It is possible to read Isabel, as both Barbara and Miss Corny do, through the lens of class antagonism which features so prominently in other sensation novels such as The Woman in White and Lady Audley’s Secret (1862). As Maunder notes, ‘That the aristocratic Isabel Carlyle’s moral and physical degeneration is central to the novel can scarcely be contended, for her every mistake, however excusable, is met with a near-deafening chorus of condemnation, in which the loudest voice is that of the narrator herself’ (‘Stepchildren of Nature’ 62). In his exploration of degeneration in the novel, Maunder contextualises this condemnation of Isabel’s actions through mid-century debates over the moral future of the race; as he explains, ‘…by 1861 any moderately well-read woman or man would have understood the basic tenets of the degeneration debate and would have condemned Isabel’s lack of self control accordingly. Thus, Mrs Henry Wood must herself be re-evaluated as a guardian of bourgeois propriety and the moral health of the nation’ (69).

But notwithstanding this apparently conservative narrative stance, the picture of upper class degeneration is offset by the sustained sympathy the reader is encouraged to feel for Isabel, achieved through the sheer length of the novel (she is centre stage for most of the three volumes) and through the accumulation of detail this format allows. She is definitively not a precursor to Lady Audley, whose major crime is arguably to claim a class status to which she has no right, rather than her dubious legal position as being already married to George Talboys. In East Lynne the emerging themes of illicit sexuality and social instability are specifically focused on, and mediated through, the value placed by the characters themselves on the idea of home rather than class.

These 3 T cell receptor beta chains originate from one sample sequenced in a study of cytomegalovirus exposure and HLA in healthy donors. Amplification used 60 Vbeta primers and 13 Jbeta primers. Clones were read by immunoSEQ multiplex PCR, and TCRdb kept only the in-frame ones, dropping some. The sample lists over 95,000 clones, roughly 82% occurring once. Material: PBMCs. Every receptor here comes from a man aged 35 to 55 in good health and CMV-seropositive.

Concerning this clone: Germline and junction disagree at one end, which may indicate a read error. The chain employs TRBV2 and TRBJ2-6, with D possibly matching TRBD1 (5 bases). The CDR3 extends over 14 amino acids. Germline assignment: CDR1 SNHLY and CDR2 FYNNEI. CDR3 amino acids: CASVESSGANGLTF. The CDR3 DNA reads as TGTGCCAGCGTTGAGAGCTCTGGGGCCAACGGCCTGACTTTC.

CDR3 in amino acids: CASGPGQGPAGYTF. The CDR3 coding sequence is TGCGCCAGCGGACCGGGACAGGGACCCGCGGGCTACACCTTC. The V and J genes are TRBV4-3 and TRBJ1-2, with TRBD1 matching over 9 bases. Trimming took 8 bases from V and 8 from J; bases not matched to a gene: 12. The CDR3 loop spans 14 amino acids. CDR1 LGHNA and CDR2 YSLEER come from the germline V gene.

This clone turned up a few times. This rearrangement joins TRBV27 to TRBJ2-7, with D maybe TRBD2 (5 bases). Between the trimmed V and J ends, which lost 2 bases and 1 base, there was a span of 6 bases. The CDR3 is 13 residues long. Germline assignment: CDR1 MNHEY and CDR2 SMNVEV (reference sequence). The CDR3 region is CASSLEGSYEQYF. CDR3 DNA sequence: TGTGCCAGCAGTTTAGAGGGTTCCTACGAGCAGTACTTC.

Notwithstanding this focus on segregated domestic space, one of the novel’s most important contributions to the emerging sensation genre lies in its persistent use of repeated or refracted images, to draw seemingly opposing or unrelated characters into new relations. Most shockingly, Carlyle’s behaviour links him to Levison, in the threat he poses to Barbara at the start of the novel. His very display of affection for her, giving her the present of a locket during a moonlit conversation outside her home, is apparently the reverse of Levison’s casual act of desecration, as he carelessly breaks the cross given to Isabel by her mother before her death. Nonetheless his failure to register the possible implications (it is an intimate gift, worn next to the skin and designed to carry hair or a picture of the giver), leads to disaster, when Barbara assumes that it is a love token. Unable to withdraw emotionally when she learns of her mistake, she ultimately risks her reputation when she is overheard by a gossip-loving servant, declaring love for Carlyle even after his marriage to Isabel.